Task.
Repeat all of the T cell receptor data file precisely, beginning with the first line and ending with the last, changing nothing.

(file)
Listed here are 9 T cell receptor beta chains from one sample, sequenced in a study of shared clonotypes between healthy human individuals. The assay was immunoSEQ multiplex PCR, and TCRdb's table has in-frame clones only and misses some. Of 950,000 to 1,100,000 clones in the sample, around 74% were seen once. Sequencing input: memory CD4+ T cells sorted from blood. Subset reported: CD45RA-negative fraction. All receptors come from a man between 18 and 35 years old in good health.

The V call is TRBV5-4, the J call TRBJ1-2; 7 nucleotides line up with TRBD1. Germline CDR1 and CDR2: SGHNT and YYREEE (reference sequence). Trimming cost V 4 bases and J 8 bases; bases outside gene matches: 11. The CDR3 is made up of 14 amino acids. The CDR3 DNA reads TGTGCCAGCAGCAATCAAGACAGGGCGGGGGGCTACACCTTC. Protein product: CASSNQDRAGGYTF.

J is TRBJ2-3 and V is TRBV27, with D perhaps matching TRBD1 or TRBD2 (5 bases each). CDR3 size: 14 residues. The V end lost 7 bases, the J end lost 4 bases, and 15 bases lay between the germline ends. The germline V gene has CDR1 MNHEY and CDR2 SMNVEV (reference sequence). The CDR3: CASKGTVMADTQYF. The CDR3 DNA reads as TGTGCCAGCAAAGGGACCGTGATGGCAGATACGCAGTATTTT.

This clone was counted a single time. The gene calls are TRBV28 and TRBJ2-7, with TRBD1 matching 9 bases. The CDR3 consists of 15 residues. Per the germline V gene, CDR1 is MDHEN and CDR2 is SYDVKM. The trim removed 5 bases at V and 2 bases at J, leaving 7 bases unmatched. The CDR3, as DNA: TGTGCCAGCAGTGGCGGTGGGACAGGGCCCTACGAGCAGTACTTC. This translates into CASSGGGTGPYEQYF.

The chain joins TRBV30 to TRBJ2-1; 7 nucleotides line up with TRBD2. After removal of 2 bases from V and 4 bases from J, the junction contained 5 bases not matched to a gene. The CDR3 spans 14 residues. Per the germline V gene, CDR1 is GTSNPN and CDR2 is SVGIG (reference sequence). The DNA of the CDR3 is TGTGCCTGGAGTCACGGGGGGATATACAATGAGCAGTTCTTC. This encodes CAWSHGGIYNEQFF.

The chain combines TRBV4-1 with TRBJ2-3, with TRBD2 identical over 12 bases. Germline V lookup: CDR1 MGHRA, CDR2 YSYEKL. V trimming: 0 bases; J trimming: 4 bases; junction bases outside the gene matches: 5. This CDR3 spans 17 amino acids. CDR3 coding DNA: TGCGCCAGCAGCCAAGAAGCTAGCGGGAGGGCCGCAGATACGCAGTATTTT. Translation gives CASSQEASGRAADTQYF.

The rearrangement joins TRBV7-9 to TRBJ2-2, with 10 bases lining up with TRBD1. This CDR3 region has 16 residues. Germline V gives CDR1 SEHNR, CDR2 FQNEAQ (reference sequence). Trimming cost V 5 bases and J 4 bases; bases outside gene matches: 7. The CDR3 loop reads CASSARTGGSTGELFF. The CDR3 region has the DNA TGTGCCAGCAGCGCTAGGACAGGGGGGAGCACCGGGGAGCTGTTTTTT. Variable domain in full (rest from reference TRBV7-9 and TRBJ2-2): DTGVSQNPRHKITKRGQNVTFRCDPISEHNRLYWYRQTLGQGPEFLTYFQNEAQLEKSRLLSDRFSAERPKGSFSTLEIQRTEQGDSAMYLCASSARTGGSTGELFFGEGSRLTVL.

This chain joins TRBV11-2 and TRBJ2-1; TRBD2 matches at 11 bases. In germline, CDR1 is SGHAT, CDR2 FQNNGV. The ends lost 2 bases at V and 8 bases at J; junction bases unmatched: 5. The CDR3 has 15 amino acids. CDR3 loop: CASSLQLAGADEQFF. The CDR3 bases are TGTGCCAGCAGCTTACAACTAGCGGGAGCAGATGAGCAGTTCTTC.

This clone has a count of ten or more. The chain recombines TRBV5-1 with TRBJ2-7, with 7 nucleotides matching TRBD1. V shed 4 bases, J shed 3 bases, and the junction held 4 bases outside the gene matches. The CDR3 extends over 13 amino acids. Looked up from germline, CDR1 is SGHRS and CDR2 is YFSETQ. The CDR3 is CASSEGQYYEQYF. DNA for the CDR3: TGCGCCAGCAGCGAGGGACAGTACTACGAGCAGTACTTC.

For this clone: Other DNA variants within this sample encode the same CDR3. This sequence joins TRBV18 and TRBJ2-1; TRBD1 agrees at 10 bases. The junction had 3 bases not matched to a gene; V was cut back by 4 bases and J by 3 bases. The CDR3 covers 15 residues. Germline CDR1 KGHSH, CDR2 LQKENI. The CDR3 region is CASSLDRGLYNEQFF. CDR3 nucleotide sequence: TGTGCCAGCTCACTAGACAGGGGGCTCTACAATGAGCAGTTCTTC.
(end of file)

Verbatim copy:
Listed here are 9 T cell receptor beta chains from one sample, sequenced in a study of shared clonotypes between healthy human individuals. The assay was immunoSEQ multiplex PCR, and TCRdb's table has in-frame clones only and misses some. Of 950,000 to 1,100,000 clones in the sample, around 74% were seen once. Sequencing input: memory CD4+ T cells sorted from blood. Subset reported: CD45RA-negative fraction. All receptors come from a man between 18 and 35 years old in good health.

The V call is TRBV5-4, the J call TRBJ1-2; 7 nucleotides line up with TRBD1. Germline CDR1 and CDR2: SGHNT and YYREEE (reference sequence). Trimming cost V 4 bases and J 8 bases; bases outside gene matches: 11. The CDR3 is made up of 14 amino acids. The CDR3 DNA reads TGTGCCAGCAGCAATCAAGACAGGGCGGGGGGCTACACCTTC. Protein product: CASSNQDRAGGYTF.

J is TRBJ2-3 and V is TRBV27, with D perhaps matching TRBD1 or TRBD2 (5 bases each). CDR3 size: 14 residues. The V end lost 7 bases, the J end lost 4 bases, and 15 bases lay between the germline ends. The germline V gene has CDR1 MNHEY and CDR2 SMNVEV (reference sequence). The CDR3: CASKGTVMADTQYF. The CDR3 DNA reads as TGTGCCAGCAAAGGGACCGTGATGGCAGATACGCAGTATTTT.

This clone was counted a single time. The gene calls are TRBV28 and TRBJ2-7, with TRBD1 matching 9 bases. The CDR3 consists of 15 residues. Per the germline V gene, CDR1 is MDHEN and CDR2 is SYDVKM. The trim removed 5 bases at V and 2 bases at J, leaving 7 bases unmatched. The CDR3, as DNA: TGTGCCAGCAGTGGCGGTGGGACAGGGCCCTACGAGCAGTACTTC. This translates into CASSGGGTGPYEQYF.

The chain joins TRBV30 to TRBJ2-1; 7 nucleotides line up with TRBD2. After removal of 2 bases from V and 4 bases from J, the junction contained 5 bases not matched to a gene. The CDR3 spans 14 residues. Per the germline V gene, CDR1 is GTSNPN and CDR2 is SVGIG (reference sequence). The DNA of the CDR3 is TGTGCCTGGAGTCACGGGGGGATATACAATGAGCAGTTCTTC. This encodes CAWSHGGIYNEQFF.

The chain combines TRBV4-1 with TRBJ2-3, with TRBD2 identical over 12 bases. Germline V lookup: CDR1 MGHRA, CDR2 YSYEKL. V trimming: 0 bases; J trimming: 4 bases; junction bases outside the gene matches: 5. This CDR3 spans 17 amino acids. CDR3 coding DNA: TGCGCCAGCAGCCAAGAAGCTAGCGGGAGGGCCGCAGATACGCAGTATTTT. Translation gives CASSQEASGRAADTQYF.

The rearrangement joins TRBV7-9 to TRBJ2-2, with 10 bases lining up with TRBD1. This CDR3 region has 16 residues. Germline V gives CDR1 SEHNR, CDR2 FQNEAQ (reference sequence). Trimming cost V 5 bases and J 4 bases; bases outside gene matches: 7. The CDR3 loop reads CASSARTGGSTGELFF. The CDR3 region has the DNA TGTGCCAGCAGCGCTAGGACAGGGGGGAGCACCGGGGAGCTGTTTTTT. Variable domain in full (rest from reference TRBV7-9 and TRBJ2-2): DTGVSQNPRHKITKRGQNVTFRCDPISEHNRLYWYRQTLGQGPEFLTYFQNEAQLEKSRLLSDRFSAERPKGSFSTLEIQRTEQGDSAMYLCASSARTGGSTGELFFGEGSRLTVL.

This chain joins TRBV11-2 and TRBJ2-1; TRBD2 matches at 11 bases. In germline, CDR1 is SGHAT, CDR2 FQNNGV. The ends lost 2 bases at V and 8 bases at J; junction bases unmatched: 5. The CDR3 has 15 amino acids. CDR3 loop: CASSLQLAGADEQFF. The CDR3 bases are TGTGCCAGCAGCTTACAACTAGCGGGAGCAGATGAGCAGTTCTTC.

This clone has a count of ten or more. The chain recombines TRBV5-1 with TRBJ2-7, with 7 nucleotides matching TRBD1. V shed 4 bases, J shed 3 bases, and the junction held 4 bases outside the gene matches. The CDR3 extends over 13 amino acids. Looked up from germline, CDR1 is SGHRS and CDR2 is YFSETQ. The CDR3 is CASSEGQYYEQYF. DNA for the CDR3: TGCGCCAGCAGCGAGGGACAGTACTACGAGCAGTACTTC.

For this clone: Other DNA variants within this sample encode the same CDR3. This sequence joins TRBV18 and TRBJ2-1; TRBD1 agrees at 10 bases. The junction had 3 bases not matched to a gene; V was cut back by 4 bases and J by 3 bases. The CDR3 covers 15 residues. Germline CDR1 KGHSH, CDR2 LQKENI. The CDR3 region is CASSLDRGLYNEQFF. CDR3 nucleotide sequence: TGTGCCAGCTCACTAGACAGGGGGCTCTACAATGAGCAGTTCTTC.